My husband learned to keep his feelings to himself in a different manner. Typically, men are taught to be stoic, but John had this message reinforced by his mother’s alcoholism. Her drinking got bad around the time he was in middle school, and no matter how many times his family begged her to get help, she denied she had a problem. For John, expressing his feelings about what was going on at home was fruitless. No matter what he said, nothing ever changed. So why bother?
He moved far away from home to avoid dealing with his family situation. He spoke with his mother when she called him, but he would quickly get off the phone. When terrible things happened (like her week-long stay in the ICU after falling down drunk and landing face-first in a pool), he’d dissociate from them. He never wanted to talk about his family for very long.
Of course, this too was a sort of “stuffing down” of emotion. And in the end, he couldn’t keep it all contained.
Trying to deal with the stress of his mother’s rapidly deteriorating health on top of stress at work and stress at home (I was pushing for us to buy a house and have a baby, but I was also constantly upset and tired because I hated my job) was a big contributing factor to his psychotic breakdown. When he was in the hospital and his defenses were down, John talked about the pain of his mother’s alcoholism a lot.
One extremely helpful step we took as a couple after John came home from the hospital was to start seeing a couples counselor.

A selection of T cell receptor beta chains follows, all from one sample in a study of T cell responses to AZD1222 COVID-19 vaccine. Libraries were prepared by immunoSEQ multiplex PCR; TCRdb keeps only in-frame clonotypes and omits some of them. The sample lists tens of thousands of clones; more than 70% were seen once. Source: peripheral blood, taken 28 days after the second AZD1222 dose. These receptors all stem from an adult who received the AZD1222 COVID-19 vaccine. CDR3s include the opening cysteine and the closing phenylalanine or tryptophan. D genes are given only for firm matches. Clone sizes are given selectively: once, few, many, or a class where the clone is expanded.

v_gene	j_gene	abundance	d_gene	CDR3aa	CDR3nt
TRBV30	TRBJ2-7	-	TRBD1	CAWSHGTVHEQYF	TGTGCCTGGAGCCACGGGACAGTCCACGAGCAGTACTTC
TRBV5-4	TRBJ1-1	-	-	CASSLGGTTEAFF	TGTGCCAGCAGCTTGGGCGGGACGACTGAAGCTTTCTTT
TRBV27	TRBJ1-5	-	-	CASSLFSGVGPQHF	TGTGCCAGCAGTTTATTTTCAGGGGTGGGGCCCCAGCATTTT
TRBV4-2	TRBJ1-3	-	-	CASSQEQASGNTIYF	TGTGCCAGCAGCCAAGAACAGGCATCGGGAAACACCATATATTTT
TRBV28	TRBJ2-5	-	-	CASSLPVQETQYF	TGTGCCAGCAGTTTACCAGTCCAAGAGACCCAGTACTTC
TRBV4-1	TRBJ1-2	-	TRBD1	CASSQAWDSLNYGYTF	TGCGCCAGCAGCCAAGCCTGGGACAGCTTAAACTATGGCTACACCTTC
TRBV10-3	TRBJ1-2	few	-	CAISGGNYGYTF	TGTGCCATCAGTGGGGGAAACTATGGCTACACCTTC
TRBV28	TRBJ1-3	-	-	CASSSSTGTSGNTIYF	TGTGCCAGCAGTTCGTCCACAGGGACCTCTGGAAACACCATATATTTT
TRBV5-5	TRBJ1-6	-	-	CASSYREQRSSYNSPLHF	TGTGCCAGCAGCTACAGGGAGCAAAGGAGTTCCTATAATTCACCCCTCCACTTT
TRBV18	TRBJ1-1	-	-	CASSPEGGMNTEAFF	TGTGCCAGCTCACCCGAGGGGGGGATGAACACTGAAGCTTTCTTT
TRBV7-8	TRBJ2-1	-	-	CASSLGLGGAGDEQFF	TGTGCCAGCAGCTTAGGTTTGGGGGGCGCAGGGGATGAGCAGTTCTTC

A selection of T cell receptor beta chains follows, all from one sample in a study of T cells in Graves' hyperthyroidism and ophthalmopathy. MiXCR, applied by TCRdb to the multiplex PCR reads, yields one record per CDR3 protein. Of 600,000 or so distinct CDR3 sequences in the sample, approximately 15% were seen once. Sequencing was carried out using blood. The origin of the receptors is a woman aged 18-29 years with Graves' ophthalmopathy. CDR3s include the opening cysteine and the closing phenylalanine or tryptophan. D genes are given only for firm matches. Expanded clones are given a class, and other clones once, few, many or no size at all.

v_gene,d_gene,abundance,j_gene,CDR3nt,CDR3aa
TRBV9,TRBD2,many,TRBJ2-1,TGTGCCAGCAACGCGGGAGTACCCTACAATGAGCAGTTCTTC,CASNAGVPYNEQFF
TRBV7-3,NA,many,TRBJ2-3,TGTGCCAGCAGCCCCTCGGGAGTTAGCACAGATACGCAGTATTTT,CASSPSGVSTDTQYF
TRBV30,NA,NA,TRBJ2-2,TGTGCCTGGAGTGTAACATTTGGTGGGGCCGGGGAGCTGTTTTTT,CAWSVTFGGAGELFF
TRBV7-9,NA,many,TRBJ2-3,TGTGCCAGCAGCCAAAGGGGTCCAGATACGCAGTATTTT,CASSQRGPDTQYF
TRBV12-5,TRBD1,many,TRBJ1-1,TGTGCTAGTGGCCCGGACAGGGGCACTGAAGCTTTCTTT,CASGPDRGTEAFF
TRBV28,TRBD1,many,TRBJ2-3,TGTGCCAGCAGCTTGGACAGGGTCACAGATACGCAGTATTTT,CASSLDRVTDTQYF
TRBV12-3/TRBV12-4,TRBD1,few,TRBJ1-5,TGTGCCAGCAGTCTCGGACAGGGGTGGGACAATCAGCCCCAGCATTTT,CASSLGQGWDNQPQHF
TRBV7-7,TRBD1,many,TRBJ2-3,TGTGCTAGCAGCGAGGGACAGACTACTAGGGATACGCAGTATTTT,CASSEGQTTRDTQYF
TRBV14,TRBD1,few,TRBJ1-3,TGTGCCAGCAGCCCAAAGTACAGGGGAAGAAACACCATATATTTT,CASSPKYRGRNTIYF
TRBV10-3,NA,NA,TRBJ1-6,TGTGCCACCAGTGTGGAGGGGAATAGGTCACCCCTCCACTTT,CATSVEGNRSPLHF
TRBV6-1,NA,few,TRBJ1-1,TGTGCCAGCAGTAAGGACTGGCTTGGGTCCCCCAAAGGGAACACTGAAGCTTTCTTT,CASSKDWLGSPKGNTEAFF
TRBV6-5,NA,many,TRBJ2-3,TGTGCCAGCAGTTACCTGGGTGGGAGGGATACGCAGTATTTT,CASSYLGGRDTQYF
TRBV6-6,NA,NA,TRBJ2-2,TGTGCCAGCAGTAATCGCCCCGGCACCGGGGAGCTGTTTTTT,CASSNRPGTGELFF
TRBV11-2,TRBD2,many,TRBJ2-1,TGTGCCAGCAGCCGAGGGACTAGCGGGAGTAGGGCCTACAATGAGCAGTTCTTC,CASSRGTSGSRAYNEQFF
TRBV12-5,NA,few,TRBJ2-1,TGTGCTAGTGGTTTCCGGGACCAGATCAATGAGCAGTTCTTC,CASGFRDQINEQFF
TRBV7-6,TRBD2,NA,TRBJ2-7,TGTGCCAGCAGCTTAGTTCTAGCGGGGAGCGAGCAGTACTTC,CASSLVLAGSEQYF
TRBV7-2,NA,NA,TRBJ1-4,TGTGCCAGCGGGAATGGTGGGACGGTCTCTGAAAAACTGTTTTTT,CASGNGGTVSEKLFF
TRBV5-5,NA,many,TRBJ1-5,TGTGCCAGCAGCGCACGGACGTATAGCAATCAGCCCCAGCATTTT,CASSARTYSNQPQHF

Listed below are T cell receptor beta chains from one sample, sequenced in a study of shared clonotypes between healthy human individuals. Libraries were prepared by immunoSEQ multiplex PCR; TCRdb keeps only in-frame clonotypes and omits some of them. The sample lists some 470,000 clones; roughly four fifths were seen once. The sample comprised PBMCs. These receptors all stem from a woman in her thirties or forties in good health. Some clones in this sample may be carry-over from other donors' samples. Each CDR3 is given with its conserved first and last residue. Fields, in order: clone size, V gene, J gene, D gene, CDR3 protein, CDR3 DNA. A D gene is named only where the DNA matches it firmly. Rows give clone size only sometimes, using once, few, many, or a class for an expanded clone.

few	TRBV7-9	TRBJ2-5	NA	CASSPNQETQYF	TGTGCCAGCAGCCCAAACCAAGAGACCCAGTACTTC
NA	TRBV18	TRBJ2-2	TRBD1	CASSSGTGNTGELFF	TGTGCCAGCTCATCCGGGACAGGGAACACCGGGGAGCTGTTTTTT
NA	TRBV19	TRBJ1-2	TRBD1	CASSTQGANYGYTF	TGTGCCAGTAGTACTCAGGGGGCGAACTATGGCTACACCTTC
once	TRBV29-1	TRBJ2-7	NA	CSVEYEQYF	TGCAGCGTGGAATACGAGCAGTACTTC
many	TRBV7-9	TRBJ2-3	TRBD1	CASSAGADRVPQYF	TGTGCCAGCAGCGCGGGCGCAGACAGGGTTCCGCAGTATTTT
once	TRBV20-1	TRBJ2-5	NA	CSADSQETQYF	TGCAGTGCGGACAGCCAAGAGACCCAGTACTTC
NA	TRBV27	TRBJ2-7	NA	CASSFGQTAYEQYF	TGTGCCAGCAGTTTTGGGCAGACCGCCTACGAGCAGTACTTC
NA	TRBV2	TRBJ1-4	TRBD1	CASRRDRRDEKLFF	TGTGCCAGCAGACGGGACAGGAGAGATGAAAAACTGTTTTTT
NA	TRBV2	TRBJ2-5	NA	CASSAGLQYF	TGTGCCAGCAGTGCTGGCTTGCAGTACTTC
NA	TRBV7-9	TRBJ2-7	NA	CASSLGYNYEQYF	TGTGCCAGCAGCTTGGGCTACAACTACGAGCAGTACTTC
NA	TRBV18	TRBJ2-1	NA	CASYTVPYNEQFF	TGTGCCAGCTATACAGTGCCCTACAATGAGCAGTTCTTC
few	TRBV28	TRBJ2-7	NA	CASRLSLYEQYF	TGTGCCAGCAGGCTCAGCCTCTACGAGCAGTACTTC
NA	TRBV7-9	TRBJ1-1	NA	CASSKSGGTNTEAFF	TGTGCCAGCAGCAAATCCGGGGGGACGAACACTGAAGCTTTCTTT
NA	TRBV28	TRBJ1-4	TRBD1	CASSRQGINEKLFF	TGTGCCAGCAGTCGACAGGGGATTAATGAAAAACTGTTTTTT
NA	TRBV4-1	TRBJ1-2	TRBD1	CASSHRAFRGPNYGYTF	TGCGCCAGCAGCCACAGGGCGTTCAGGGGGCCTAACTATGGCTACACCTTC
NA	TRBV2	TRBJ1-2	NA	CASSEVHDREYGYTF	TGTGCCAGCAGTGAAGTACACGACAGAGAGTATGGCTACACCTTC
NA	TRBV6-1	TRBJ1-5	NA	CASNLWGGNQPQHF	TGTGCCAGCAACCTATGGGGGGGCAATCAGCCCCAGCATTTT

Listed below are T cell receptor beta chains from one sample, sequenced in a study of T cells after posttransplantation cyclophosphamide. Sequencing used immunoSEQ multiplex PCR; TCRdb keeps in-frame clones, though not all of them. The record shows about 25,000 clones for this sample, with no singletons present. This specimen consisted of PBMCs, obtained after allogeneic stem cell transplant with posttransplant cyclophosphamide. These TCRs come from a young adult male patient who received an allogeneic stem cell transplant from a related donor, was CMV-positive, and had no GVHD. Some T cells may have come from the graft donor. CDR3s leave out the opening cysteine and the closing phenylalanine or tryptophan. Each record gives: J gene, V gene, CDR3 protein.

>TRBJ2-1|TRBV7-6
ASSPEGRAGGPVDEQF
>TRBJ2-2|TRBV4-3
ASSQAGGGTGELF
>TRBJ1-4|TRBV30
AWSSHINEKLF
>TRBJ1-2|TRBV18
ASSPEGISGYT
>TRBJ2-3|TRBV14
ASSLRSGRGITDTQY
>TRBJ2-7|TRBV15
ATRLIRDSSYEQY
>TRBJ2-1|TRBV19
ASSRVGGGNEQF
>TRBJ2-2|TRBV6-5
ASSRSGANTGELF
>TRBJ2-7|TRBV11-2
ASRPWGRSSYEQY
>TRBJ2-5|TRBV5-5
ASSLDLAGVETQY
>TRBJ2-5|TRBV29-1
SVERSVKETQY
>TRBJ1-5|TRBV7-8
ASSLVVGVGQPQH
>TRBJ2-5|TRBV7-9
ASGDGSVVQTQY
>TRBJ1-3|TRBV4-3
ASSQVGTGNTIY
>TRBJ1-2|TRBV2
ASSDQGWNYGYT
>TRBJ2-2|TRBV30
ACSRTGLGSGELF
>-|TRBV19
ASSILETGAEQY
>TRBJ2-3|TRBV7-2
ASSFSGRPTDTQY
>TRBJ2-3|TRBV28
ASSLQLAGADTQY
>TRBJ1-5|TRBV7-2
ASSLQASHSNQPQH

Even though I had taken big strides forward in my ability to express emotion through my Twelve Step program, when it came to my husband—the person with whom I had the most to lose—I still had a lot to learn. Expressing anger doesn’t mean I’m going to be abandoned. It’s okay to be annoyed, sad, or hurt from time to time; I don’t have to worry that these negative feelings will cost me his love.
For John, one of the lessons was that talking about things doesn’t have to be pointless. As his wife, I want us to work things out together, and I won’t dismiss his views or opinions just because they don’t match up mine. Another important things he’s learned is that simply talking about something hurtful—even if there’s no solution to be had—can actually provide a measure of relief.
We’ve been going to our marriage therapist for about a year and a half now. Although the frequency of our visits has decreased over time, I don’t foresee us stopping altogether anytime soon. Counseling has absolutely improved our communication. I’m sorry that it took a psychotic episode to bring us there, but it’s one of the big gifts that came out of the whole ordeal.
Sometimes, in order to save a drowning victim, the rescuer has to knock the victim out to get him to stop fighting rescue. I feel like that’s what had to happen to us to get us to stop clinging to our old ways of processing emotion, and to move beyond the myths that angry = ugly and talking = pointless.